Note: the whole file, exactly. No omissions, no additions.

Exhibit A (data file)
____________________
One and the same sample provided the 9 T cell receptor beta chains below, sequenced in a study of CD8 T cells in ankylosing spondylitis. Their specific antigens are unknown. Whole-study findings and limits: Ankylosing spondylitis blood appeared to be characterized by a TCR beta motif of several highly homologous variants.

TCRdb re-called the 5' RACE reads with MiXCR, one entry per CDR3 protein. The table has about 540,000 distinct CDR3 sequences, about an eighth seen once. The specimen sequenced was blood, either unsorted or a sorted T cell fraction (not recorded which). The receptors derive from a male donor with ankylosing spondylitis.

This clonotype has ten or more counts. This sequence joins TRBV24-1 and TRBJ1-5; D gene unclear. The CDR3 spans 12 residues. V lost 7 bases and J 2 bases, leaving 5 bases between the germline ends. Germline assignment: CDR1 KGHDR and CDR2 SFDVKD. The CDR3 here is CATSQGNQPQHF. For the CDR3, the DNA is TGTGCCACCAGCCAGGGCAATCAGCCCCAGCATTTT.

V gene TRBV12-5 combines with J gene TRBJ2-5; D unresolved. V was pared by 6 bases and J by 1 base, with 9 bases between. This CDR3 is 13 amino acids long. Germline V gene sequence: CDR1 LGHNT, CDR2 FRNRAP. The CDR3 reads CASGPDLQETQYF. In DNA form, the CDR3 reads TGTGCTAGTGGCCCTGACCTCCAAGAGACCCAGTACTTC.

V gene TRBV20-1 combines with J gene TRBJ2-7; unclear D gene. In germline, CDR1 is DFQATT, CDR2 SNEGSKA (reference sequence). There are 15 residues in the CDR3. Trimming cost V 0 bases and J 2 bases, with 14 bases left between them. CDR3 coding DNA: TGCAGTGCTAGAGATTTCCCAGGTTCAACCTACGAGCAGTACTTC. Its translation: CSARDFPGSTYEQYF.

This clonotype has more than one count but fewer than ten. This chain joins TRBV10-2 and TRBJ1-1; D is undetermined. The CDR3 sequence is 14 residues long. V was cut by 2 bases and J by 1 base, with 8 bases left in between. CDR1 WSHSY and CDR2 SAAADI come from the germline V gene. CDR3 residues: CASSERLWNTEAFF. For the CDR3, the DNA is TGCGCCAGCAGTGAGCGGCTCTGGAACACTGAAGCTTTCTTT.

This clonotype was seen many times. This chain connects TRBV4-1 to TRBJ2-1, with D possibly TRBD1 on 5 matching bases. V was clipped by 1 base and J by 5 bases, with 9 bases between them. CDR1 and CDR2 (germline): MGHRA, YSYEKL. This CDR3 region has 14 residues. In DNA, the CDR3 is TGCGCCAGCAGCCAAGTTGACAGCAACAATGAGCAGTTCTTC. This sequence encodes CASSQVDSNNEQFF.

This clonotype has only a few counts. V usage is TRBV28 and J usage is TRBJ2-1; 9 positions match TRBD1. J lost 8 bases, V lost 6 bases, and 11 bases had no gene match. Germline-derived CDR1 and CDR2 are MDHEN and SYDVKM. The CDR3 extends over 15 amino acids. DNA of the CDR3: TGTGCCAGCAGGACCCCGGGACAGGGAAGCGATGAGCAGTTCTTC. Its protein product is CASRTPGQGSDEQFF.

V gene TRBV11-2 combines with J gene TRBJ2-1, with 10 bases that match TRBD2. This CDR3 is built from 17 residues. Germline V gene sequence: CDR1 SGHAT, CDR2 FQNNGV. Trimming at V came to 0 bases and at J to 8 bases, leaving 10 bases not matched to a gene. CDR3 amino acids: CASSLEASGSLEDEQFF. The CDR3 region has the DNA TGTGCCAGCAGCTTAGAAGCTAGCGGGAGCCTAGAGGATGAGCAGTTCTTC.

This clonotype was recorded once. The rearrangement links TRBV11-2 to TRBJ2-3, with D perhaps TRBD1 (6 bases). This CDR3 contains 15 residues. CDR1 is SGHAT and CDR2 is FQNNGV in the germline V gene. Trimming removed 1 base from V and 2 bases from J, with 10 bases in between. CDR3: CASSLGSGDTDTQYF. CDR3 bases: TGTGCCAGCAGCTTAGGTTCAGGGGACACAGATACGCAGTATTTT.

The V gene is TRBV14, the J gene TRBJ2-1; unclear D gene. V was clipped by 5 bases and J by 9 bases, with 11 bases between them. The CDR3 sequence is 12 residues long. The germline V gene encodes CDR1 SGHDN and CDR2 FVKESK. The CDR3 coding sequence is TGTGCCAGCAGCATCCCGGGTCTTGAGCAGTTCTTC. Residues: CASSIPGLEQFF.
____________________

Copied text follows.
One and the same sample provided the 9 T cell receptor beta chains below, sequenced in a study of CD8 T cells in ankylosing spondylitis. Their specific antigens are unknown. Whole-study findings and limits: Ankylosing spondylitis blood appeared to be characterized by a TCR beta motif of several highly homologous variants.

TCRdb re-called the 5' RACE reads with MiXCR, one entry per CDR3 protein. The table has about 540,000 distinct CDR3 sequences, about an eighth seen once. The specimen sequenced was blood, either unsorted or a sorted T cell fraction (not recorded which). The receptors derive from a male donor with ankylosing spondylitis.

This clonotype has ten or more counts. This sequence joins TRBV24-1 and TRBJ1-5; D gene unclear. The CDR3 spans 12 residues. V lost 7 bases and J 2 bases, leaving 5 bases between the germline ends. Germline assignment: CDR1 KGHDR and CDR2 SFDVKD. The CDR3 here is CATSQGNQPQHF. For the CDR3, the DNA is TGTGCCACCAGCCAGGGCAATCAGCCCCAGCATTTT.

V gene TRBV12-5 combines with J gene TRBJ2-5; D unresolved. V was pared by 6 bases and J by 1 base, with 9 bases between. This CDR3 is 13 amino acids long. Germline V gene sequence: CDR1 LGHNT, CDR2 FRNRAP. The CDR3 reads CASGPDLQETQYF. In DNA form, the CDR3 reads TGTGCTAGTGGCCCTGACCTCCAAGAGACCCAGTACTTC.

V gene TRBV20-1 combines with J gene TRBJ2-7; unclear D gene. In germline, CDR1 is DFQATT, CDR2 SNEGSKA (reference sequence). There are 15 residues in the CDR3. Trimming cost V 0 bases and J 2 bases, with 14 bases left between them. CDR3 coding DNA: TGCAGTGCTAGAGATTTCCCAGGTTCAACCTACGAGCAGTACTTC. Its translation: CSARDFPGSTYEQYF.

This clonotype has more than one count but fewer than ten. This chain joins TRBV10-2 and TRBJ1-1; D is undetermined. The CDR3 sequence is 14 residues long. V was cut by 2 bases and J by 1 base, with 8 bases left in between. CDR1 WSHSY and CDR2 SAAADI come from the germline V gene. CDR3 residues: CASSERLWNTEAFF. For the CDR3, the DNA is TGCGCCAGCAGTGAGCGGCTCTGGAACACTGAAGCTTTCTTT.

This clonotype was seen many times. This chain connects TRBV4-1 to TRBJ2-1, with D possibly TRBD1 on 5 matching bases. V was clipped by 1 base and J by 5 bases, with 9 bases between them. CDR1 and CDR2 (germline): MGHRA, YSYEKL. This CDR3 region has 14 residues. In DNA, the CDR3 is TGCGCCAGCAGCCAAGTTGACAGCAACAATGAGCAGTTCTTC. This sequence encodes CASSQVDSNNEQFF.

This clonotype has only a few counts. V usage is TRBV28 and J usage is TRBJ2-1; 9 positions match TRBD1. J lost 8 bases, V lost 6 bases, and 11 bases had no gene match. Germline-derived CDR1 and CDR2 are MDHEN and SYDVKM. The CDR3 extends over 15 amino acids. DNA of the CDR3: TGTGCCAGCAGGACCCCGGGACAGGGAAGCGATGAGCAGTTCTTC. Its protein product is CASRTPGQGSDEQFF.

V gene TRBV11-2 combines with J gene TRBJ2-1, with 10 bases that match TRBD2. This CDR3 is built from 17 residues. Germline V gene sequence: CDR1 SGHAT, CDR2 FQNNGV. Trimming at V came to 0 bases and at J to 8 bases, leaving 10 bases not matched to a gene. CDR3 amino acids: CASSLEASGSLEDEQFF. The CDR3 region has the DNA TGTGCCAGCAGCTTAGAAGCTAGCGGGAGCCTAGAGGATGAGCAGTTCTTC.

This clonotype was recorded once. The rearrangement links TRBV11-2 to TRBJ2-3, with D perhaps TRBD1 (6 bases). This CDR3 contains 15 residues. CDR1 is SGHAT and CDR2 is FQNNGV in the germline V gene. Trimming removed 1 base from V and 2 bases from J, with 10 bases in between. CDR3: CASSLGSGDTDTQYF. CDR3 bases: TGTGCCAGCAGCTTAGGTTCAGGGGACACAGATACGCAGTATTTT.

The V gene is TRBV14, the J gene TRBJ2-1; unclear D gene. V was clipped by 5 bases and J by 9 bases, with 11 bases between them. The CDR3 sequence is 12 residues long. The germline V gene encodes CDR1 SGHDN and CDR2 FVKESK. The CDR3 coding sequence is TGTGCCAGCAGCATCCCGGGTCTTGAGCAGTTCTTC. Residues: CASSIPGLEQFF.